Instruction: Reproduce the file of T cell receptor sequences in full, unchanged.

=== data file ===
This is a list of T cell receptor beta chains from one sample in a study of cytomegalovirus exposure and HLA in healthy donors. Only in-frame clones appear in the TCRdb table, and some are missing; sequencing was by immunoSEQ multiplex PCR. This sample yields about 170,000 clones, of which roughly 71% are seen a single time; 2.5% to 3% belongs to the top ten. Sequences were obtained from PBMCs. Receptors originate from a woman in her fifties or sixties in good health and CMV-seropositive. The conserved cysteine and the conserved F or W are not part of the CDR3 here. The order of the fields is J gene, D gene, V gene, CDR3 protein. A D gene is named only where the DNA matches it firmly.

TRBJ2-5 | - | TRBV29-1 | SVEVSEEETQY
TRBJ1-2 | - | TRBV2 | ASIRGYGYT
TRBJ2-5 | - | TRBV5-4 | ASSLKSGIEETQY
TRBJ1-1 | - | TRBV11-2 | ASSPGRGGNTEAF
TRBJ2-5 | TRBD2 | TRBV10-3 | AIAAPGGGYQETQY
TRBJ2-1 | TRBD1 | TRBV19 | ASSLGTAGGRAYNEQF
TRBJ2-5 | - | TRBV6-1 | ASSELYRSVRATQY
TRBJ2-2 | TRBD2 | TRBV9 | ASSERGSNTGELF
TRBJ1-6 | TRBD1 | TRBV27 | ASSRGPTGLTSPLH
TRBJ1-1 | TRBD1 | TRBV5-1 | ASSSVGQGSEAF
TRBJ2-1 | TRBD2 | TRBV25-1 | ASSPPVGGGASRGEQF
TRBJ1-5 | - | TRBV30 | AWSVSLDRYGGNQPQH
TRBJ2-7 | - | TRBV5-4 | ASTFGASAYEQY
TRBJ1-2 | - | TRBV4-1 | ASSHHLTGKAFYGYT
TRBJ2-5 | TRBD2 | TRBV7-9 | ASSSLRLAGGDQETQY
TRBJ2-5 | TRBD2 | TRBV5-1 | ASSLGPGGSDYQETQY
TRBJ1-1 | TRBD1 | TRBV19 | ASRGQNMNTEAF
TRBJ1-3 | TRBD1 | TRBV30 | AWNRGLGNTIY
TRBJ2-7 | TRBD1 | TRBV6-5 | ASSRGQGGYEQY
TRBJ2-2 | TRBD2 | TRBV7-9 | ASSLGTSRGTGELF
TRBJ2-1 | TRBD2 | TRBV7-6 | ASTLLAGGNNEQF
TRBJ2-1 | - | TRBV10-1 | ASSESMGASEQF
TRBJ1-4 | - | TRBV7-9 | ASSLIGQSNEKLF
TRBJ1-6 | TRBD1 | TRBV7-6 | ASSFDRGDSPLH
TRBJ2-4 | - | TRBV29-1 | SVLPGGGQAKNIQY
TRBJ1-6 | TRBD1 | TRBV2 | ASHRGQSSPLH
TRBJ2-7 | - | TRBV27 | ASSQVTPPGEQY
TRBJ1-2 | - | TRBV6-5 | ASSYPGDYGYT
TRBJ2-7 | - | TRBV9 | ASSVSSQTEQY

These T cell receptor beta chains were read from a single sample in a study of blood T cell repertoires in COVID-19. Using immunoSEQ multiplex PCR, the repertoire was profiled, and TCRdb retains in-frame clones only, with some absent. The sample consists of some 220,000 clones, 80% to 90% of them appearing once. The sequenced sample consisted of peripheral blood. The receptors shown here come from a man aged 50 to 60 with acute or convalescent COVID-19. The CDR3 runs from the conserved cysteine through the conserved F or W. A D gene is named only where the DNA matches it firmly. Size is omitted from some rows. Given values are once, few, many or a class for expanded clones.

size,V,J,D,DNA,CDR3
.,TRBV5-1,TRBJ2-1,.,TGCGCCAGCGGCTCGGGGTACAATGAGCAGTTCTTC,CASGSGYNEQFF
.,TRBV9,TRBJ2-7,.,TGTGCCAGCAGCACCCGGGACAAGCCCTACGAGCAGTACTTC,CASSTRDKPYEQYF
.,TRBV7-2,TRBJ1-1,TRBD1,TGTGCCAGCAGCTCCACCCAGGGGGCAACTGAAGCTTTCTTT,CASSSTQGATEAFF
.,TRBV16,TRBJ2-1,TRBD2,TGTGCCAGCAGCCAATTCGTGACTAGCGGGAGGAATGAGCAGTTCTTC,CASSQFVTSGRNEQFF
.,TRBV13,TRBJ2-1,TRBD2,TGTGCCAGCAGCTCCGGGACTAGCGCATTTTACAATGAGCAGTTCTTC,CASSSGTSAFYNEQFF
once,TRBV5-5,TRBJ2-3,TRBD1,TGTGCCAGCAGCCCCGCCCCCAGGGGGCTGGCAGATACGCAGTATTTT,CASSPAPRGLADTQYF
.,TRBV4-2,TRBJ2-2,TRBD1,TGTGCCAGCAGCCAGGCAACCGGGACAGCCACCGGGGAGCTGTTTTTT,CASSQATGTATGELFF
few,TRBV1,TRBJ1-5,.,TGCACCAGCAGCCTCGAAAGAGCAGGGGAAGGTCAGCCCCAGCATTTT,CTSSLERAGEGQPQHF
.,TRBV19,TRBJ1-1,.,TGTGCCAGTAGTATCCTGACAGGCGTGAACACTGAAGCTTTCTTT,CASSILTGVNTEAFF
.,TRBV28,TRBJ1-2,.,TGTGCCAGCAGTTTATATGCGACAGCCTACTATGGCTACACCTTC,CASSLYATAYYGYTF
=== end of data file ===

This is a list of T cell receptor beta chains from one sample in a study of cytomegalovirus exposure and HLA in healthy donors. Only in-frame clones appear in the TCRdb table, and some are missing; sequencing was by immunoSEQ multiplex PCR. This sample yields about 170,000 clones, of which roughly 71% are seen a single time; 2.5% to 3% belongs to the top ten. Sequences were obtained from PBMCs. Receptors originate from a woman in her fifties or sixties in good health and CMV-seropositive. The conserved cysteine and the conserved F or W are not part of the CDR3 here. The order of the fields is J gene, D gene, V gene, CDR3 protein. A D gene is named only where the DNA matches it firmly.

TRBJ2-5 | - | TRBV29-1 | SVEVSEEETQY
TRBJ1-2 | - | TRBV2 | ASIRGYGYT
TRBJ2-5 | - | TRBV5-4 | ASSLKSGIEETQY
TRBJ1-1 | - | TRBV11-2 | ASSPGRGGNTEAF
TRBJ2-5 | TRBD2 | TRBV10-3 | AIAAPGGGYQETQY
TRBJ2-1 | TRBD1 | TRBV19 | ASSLGTAGGRAYNEQF
TRBJ2-5 | - | TRBV6-1 | ASSELYRSVRATQY
TRBJ2-2 | TRBD2 | TRBV9 | ASSERGSNTGELF
TRBJ1-6 | TRBD1 | TRBV27 | ASSRGPTGLTSPLH
TRBJ1-1 | TRBD1 | TRBV5-1 | ASSSVGQGSEAF
TRBJ2-1 | TRBD2 | TRBV25-1 | ASSPPVGGGASRGEQF
TRBJ1-5 | - | TRBV30 | AWSVSLDRYGGNQPQH
TRBJ2-7 | - | TRBV5-4 | ASTFGASAYEQY
TRBJ1-2 | - | TRBV4-1 | ASSHHLTGKAFYGYT
TRBJ2-5 | TRBD2 | TRBV7-9 | ASSSLRLAGGDQETQY
TRBJ2-5 | TRBD2 | TRBV5-1 | ASSLGPGGSDYQETQY
TRBJ1-1 | TRBD1 | TRBV19 | ASRGQNMNTEAF
TRBJ1-3 | TRBD1 | TRBV30 | AWNRGLGNTIY
TRBJ2-7 | TRBD1 | TRBV6-5 | ASSRGQGGYEQY
TRBJ2-2 | TRBD2 | TRBV7-9 | ASSLGTSRGTGELF
TRBJ2-1 | TRBD2 | TRBV7-6 | ASTLLAGGNNEQF
TRBJ2-1 | - | TRBV10-1 | ASSESMGASEQF
TRBJ1-4 | - | TRBV7-9 | ASSLIGQSNEKLF
TRBJ1-6 | TRBD1 | TRBV7-6 | ASSFDRGDSPLH
TRBJ2-4 | - | TRBV29-1 | SVLPGGGQAKNIQY
TRBJ1-6 | TRBD1 | TRBV2 | ASHRGQSSPLH
TRBJ2-7 | - | TRBV27 | ASSQVTPPGEQY
TRBJ1-2 | - | TRBV6-5 | ASSYPGDYGYT
TRBJ2-7 | - | TRBV9 | ASSVSSQTEQY

These T cell receptor beta chains were read from a single sample in a study of blood T cell repertoires in COVID-19. Using immunoSEQ multiplex PCR, the repertoire was profiled, and TCRdb retains in-frame clones only, with some absent. The sample consists of some 220,000 clones, 80% to 90% of them appearing once. The sequenced sample consisted of peripheral blood. The receptors shown here come from a man aged 50 to 60 with acute or convalescent COVID-19. The CDR3 runs from the conserved cysteine through the conserved F or W. A D gene is named only where the DNA matches it firmly. Size is omitted from some rows. Given values are once, few, many or a class for expanded clones.

size,V,J,D,DNA,CDR3
.,TRBV5-1,TRBJ2-1,.,TGCGCCAGCGGCTCGGGGTACAATGAGCAGTTCTTC,CASGSGYNEQFF
.,TRBV9,TRBJ2-7,.,TGTGCCAGCAGCACCCGGGACAAGCCCTACGAGCAGTACTTC,CASSTRDKPYEQYF
.,TRBV7-2,TRBJ1-1,TRBD1,TGTGCCAGCAGCTCCACCCAGGGGGCAACTGAAGCTTTCTTT,CASSSTQGATEAFF
.,TRBV16,TRBJ2-1,TRBD2,TGTGCCAGCAGCCAATTCGTGACTAGCGGGAGGAATGAGCAGTTCTTC,CASSQFVTSGRNEQFF
.,TRBV13,TRBJ2-1,TRBD2,TGTGCCAGCAGCTCCGGGACTAGCGCATTTTACAATGAGCAGTTCTTC,CASSSGTSAFYNEQFF
once,TRBV5-5,TRBJ2-3,TRBD1,TGTGCCAGCAGCCCCGCCCCCAGGGGGCTGGCAGATACGCAGTATTTT,CASSPAPRGLADTQYF
.,TRBV4-2,TRBJ2-2,TRBD1,TGTGCCAGCAGCCAGGCAACCGGGACAGCCACCGGGGAGCTGTTTTTT,CASSQATGTATGELFF
few,TRBV1,TRBJ1-5,.,TGCACCAGCAGCCTCGAAAGAGCAGGGGAAGGTCAGCCCCAGCATTTT,CTSSLERAGEGQPQHF
.,TRBV19,TRBJ1-1,.,TGTGCCAGTAGTATCCTGACAGGCGTGAACACTGAAGCTTTCTTT,CASSILTGVNTEAFF
.,TRBV28,TRBJ1-2,.,TGTGCCAGCAGTTTATATGCGACAGCCTACTATGGCTACACCTTC,CASSLYATAYYGYTF